Letter from Sacramento: Don't Mourn, Organize and Act to Keep Coastal Act Strong

Rocky coast at sunset with deep blues and soft pinks

February 21, 2016

Nothing good in environmental law and policy has come about easily.

I was reminded of this last week when a pro-development majority on the Coastal Commission removed its executive director, despite an overwhelming outpouring of support for him from the public, legislators and former Coastal Commissioners.

So, given that getting good environmental policy requires work, what must we do now to make sure the state’s coastline remains open to all Californians and that the Coastal Act guaranteeing access is enforced?

Over the last few days, events have unfolded to reveal what I believe are the five most important things every Californian who cares about the coast and coastal access can do:

1.  Give thanks. There are five Coastal Commission members who stood with the public and demonstrated their commitment to protecting coastal access for all Californians by speaking out in favor of retaining the executive director. They are Mary Shallenberger, Dayna Bochco, Steve Kinsey, Carole Groom, and Mary Luévano. Drop them a thank you note c/o California Coastal Commission, 45 Fremont Street, Suite 2000, San Francisco, CA 94105.

2.  Make it clear that the new Coastal Commission executive director—still to be identified and hired—must be extraordinary. That means, like the last two executive directors, the new one has to be fearless and determined to protect the coast, Californians’ access to the coast, and the Coastal Act. Let your view on this be known by writing letters to newspapers, writing letters to the Commission itself, emailing your legislators, and posting on social media.

3.  Support legislation to reform Coastal Commission lobbying rules. Right now, unlike lobbyists who advocate at virtually every other state agency, people who are paid by clients to influence the coastal commission do not have to register as lobbyists. They don’t have to disclose how much and when they spent money on commissioners (e.g. by buying nice lunches and dinners at a fine ocean-view restaurant), and no limits are imposed on their spending. Assembly members Toni Atkins and Mark Stone, and a raft of other legislators, have introduced Assembly Bill 2002 to reform the rules and help shed a light on lobbyists’ influence at the commission. Make sure your legislators know you want them to support that bill, too, if they haven’t already committed to it. Also, additional reform legislation may be introduced.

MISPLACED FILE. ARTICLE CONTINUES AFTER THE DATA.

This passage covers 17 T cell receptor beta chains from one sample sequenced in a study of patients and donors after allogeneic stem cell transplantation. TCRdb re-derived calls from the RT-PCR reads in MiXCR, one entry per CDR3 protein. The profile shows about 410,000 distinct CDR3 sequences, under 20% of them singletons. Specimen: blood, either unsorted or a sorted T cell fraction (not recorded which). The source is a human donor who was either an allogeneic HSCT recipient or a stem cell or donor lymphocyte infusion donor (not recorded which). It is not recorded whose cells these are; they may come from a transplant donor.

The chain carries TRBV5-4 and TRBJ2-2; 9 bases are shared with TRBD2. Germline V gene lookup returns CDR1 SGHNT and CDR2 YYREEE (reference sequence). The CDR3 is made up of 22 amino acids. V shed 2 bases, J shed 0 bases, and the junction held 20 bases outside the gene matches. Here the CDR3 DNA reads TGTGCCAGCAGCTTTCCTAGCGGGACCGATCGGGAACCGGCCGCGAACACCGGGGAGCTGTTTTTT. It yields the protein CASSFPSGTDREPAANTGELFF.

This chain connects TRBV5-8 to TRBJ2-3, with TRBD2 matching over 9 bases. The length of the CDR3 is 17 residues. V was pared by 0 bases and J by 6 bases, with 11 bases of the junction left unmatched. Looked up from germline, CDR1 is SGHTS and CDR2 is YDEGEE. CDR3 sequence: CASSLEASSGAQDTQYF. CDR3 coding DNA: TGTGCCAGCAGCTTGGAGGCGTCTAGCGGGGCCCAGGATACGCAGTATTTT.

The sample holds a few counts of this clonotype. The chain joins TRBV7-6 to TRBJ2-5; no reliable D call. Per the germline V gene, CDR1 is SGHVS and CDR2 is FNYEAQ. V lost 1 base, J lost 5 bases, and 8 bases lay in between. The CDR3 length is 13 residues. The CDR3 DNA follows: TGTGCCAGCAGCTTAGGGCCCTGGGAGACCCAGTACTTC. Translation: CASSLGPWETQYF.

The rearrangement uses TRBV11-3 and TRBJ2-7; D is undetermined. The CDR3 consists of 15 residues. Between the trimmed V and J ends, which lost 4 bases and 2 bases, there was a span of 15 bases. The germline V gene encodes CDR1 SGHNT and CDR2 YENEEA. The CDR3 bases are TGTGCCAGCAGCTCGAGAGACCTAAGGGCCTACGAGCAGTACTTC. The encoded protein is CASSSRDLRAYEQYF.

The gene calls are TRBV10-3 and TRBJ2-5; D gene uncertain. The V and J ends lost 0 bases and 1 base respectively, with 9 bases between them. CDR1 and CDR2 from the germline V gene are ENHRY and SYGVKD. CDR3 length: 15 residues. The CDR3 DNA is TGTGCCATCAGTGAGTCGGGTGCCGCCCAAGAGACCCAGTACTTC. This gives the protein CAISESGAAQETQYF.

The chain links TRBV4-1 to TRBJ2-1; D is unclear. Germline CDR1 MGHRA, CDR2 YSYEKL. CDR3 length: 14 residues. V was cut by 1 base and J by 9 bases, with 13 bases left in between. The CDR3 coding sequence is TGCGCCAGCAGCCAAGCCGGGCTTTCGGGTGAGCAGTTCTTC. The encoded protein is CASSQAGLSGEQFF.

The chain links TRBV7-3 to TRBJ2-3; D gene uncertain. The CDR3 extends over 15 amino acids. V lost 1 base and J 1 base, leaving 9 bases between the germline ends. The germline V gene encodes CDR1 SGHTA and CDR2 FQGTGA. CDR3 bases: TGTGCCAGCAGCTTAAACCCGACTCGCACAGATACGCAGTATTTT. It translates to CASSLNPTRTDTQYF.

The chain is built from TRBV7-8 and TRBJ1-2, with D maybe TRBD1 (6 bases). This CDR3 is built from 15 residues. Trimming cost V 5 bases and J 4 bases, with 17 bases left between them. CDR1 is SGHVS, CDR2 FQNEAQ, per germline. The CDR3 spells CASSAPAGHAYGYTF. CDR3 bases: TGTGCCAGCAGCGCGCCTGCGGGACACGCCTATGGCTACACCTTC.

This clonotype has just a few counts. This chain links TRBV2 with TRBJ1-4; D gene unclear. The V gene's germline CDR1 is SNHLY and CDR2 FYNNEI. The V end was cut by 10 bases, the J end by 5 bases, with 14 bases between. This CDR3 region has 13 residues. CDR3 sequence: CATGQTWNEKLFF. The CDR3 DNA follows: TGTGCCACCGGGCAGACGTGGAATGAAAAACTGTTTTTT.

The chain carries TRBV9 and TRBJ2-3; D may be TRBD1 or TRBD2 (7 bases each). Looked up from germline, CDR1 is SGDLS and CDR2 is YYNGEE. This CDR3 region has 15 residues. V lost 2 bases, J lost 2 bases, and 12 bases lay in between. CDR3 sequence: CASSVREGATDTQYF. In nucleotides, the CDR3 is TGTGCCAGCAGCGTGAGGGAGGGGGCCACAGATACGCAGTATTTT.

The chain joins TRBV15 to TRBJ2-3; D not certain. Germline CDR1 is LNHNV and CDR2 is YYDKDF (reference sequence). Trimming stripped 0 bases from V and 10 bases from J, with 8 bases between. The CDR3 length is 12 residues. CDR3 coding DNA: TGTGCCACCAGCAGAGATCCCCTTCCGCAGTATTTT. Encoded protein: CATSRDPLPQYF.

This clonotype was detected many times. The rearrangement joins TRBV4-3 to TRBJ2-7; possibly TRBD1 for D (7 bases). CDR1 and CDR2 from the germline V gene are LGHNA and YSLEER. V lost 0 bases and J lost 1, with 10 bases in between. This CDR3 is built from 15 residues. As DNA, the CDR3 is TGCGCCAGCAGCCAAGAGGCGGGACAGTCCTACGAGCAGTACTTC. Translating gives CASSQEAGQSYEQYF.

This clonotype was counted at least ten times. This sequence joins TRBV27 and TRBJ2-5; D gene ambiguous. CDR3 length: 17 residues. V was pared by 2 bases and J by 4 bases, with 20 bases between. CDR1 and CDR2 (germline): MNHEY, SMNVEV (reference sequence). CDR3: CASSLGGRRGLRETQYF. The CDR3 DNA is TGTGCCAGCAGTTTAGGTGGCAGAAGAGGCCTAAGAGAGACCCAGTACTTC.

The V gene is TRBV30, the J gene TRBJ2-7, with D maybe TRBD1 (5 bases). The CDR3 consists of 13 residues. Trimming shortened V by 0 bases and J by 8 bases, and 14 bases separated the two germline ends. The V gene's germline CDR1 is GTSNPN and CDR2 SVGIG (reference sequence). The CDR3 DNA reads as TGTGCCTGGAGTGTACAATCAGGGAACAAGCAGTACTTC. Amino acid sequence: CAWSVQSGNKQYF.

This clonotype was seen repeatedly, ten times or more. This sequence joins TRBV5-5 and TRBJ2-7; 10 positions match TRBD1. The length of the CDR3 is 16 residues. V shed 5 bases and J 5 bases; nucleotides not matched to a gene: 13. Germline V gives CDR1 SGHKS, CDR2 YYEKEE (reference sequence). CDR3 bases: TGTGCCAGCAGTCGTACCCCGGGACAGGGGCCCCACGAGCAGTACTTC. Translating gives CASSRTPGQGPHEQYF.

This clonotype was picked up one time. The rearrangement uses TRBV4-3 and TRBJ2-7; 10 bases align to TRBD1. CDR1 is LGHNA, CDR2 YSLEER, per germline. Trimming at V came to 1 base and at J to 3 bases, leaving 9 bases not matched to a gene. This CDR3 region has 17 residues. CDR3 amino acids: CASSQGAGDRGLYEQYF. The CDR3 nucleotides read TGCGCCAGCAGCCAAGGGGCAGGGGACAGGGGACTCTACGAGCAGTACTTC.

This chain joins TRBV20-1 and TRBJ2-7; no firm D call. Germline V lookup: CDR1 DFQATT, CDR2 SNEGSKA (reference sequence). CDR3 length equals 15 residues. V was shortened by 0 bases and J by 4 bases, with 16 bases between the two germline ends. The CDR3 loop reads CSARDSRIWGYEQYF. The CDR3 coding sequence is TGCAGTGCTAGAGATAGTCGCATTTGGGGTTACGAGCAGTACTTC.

4.  Stay engaged. Government entities run aground or become dominated by industry interests when there is not constant and demanding public oversight and informed involvement. A core group of Sierra Club California volunteers review Coastal Commission agendas, attend meetings and stay on top of activities at the agency. But more public engagement and oversight is needed. You can join our Coastal Committee or independently monitor and attend Coastal Commission meetings. They move around the state throughout the year. You can find much information about those meetings and agendas at http://www.coastal.ca.gov.

5.  Put the environment and the Coastal Commission on the next governor’s agenda. Governor Brown’s silence during the debate about the Coastal Commission sent one very loud message to Californians: Don’t count on him to protect and defend the Coastal Act and broad public access to the state’s beaches and coastal bluffs. However, it also illuminates the need to make sure the next governor is engaged and supportive. 

The field for governor is expected to be crowded. Between now and late 2017, when that field becomes more defined, is the time to start asking potential candidates for governor where they stand on the Coastal Act. Some of those candidates have already begun to speak before local groups or outreach to party activists—many of whom are Club members. If you see them, ask them.

In the end, it doesn’t pay to be angry. It pays to be organized, persistent, committed and vocal. These are the qualities that led to Sierra Club’s founding. It’s what has made our volunteers a force to be reckoned with for more than 120 years. It’s what drove so many of our members to collect signatures in 1972 for the ballot measure establishing the Coastal Commission.

Good policy takes hard work. Here’s to rolling up our sleeves, again.


Signature of Kathryn Phillips

Kathryn Phillips


Sierra Club California is the Sacramento-based legislative and regulatory advocacy arm of the 13 California chapters of the Sierra Club.

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